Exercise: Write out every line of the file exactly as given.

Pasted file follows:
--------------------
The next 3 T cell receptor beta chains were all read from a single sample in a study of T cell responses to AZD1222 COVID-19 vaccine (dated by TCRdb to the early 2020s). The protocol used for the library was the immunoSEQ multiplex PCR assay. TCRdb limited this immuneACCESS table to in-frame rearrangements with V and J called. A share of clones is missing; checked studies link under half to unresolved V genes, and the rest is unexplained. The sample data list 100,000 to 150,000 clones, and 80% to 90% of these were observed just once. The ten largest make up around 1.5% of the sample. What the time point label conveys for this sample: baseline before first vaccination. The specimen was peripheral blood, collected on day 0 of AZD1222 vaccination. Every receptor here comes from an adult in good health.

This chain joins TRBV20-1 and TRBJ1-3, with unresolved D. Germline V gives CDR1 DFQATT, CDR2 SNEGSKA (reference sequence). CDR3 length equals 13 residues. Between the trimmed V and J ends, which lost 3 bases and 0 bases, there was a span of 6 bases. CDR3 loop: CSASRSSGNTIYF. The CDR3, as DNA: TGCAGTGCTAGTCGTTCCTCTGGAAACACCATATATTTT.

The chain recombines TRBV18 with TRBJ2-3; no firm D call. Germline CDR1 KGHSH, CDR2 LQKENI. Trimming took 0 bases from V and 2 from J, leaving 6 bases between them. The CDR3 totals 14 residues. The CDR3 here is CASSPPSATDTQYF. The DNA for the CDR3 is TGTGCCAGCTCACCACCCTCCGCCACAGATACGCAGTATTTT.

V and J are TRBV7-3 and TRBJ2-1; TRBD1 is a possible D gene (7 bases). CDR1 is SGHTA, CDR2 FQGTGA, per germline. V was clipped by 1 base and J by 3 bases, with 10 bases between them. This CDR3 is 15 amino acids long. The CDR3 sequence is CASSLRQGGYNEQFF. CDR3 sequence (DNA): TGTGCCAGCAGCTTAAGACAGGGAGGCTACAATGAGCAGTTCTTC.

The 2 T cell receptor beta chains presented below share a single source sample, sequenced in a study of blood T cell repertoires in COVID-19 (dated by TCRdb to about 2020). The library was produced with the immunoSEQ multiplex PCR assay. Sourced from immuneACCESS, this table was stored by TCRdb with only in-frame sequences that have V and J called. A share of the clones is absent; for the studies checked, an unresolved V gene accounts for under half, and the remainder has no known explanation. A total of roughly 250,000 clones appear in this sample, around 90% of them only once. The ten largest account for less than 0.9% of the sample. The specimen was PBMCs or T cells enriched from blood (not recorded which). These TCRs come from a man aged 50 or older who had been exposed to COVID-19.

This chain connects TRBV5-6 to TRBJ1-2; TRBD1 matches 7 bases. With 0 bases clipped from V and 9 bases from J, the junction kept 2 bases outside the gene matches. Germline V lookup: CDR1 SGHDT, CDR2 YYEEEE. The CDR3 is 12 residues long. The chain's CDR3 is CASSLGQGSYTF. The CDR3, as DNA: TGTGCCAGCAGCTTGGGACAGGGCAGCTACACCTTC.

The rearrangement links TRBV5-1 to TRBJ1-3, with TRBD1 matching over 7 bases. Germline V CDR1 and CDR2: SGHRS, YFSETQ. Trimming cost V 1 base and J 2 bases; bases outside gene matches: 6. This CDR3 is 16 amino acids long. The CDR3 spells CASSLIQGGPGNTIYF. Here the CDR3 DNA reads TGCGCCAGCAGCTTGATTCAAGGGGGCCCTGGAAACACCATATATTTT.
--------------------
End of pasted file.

The next 3 T cell receptor beta chains were all read from a single sample in a study of T cell responses to AZD1222 COVID-19 vaccine (dated by TCRdb to the early 2020s). The protocol used for the library was the immunoSEQ multiplex PCR assay. TCRdb limited this immuneACCESS table to in-frame rearrangements with V and J called. A share of clones is missing; checked studies link under half to unresolved V genes, and the rest is unexplained. The sample data list 100,000 to 150,000 clones, and 80% to 90% of these were observed just once. The ten largest make up around 1.5% of the sample. What the time point label conveys for this sample: baseline before first vaccination. The specimen was peripheral blood, collected on day 0 of AZD1222 vaccination. Every receptor here comes from an adult in good health.

This chain joins TRBV20-1 and TRBJ1-3, with unresolved D. Germline V gives CDR1 DFQATT, CDR2 SNEGSKA (reference sequence). CDR3 length equals 13 residues. Between the trimmed V and J ends, which lost 3 bases and 0 bases, there was a span of 6 bases. CDR3 loop: CSASRSSGNTIYF. The CDR3, as DNA: TGCAGTGCTAGTCGTTCCTCTGGAAACACCATATATTTT.

The chain recombines TRBV18 with TRBJ2-3; no firm D call. Germline CDR1 KGHSH, CDR2 LQKENI. Trimming took 0 bases from V and 2 from J, leaving 6 bases between them. The CDR3 totals 14 residues. The CDR3 here is CASSPPSATDTQYF. The DNA for the CDR3 is TGTGCCAGCTCACCACCCTCCGCCACAGATACGCAGTATTTT.

V and J are TRBV7-3 and TRBJ2-1; TRBD1 is a possible D gene (7 bases). CDR1 is SGHTA, CDR2 FQGTGA, per germline. V was clipped by 1 base and J by 3 bases, with 10 bases between them. This CDR3 is 15 amino acids long. The CDR3 sequence is CASSLRQGGYNEQFF. CDR3 sequence (DNA): TGTGCCAGCAGCTTAAGACAGGGAGGCTACAATGAGCAGTTCTTC.

The 2 T cell receptor beta chains presented below share a single source sample, sequenced in a study of blood T cell repertoires in COVID-19 (dated by TCRdb to about 2020). The library was produced with the immunoSEQ multiplex PCR assay. Sourced from immuneACCESS, this table was stored by TCRdb with only in-frame sequences that have V and J called. A share of the clones is absent; for the studies checked, an unresolved V gene accounts for under half, and the remainder has no known explanation. A total of roughly 250,000 clones appear in this sample, around 90% of them only once. The ten largest account for less than 0.9% of the sample. The specimen was PBMCs or T cells enriched from blood (not recorded which). These TCRs come from a man aged 50 or older who had been exposed to COVID-19.

This chain connects TRBV5-6 to TRBJ1-2; TRBD1 matches 7 bases. With 0 bases clipped from V and 9 bases from J, the junction kept 2 bases outside the gene matches. Germline V lookup: CDR1 SGHDT, CDR2 YYEEEE. The CDR3 is 12 residues long. The chain's CDR3 is CASSLGQGSYTF. The CDR3, as DNA: TGTGCCAGCAGCTTGGGACAGGGCAGCTACACCTTC.

The rearrangement links TRBV5-1 to TRBJ1-3, with TRBD1 matching over 7 bases. Germline V CDR1 and CDR2: SGHRS, YFSETQ. Trimming cost V 1 base and J 2 bases; bases outside gene matches: 6. This CDR3 is 16 amino acids long. The CDR3 spells CASSLIQGGPGNTIYF. Here the CDR3 DNA reads TGCGCCAGCAGCTTGATTCAAGGGGGCCCTGGAAACACCATATATTTT.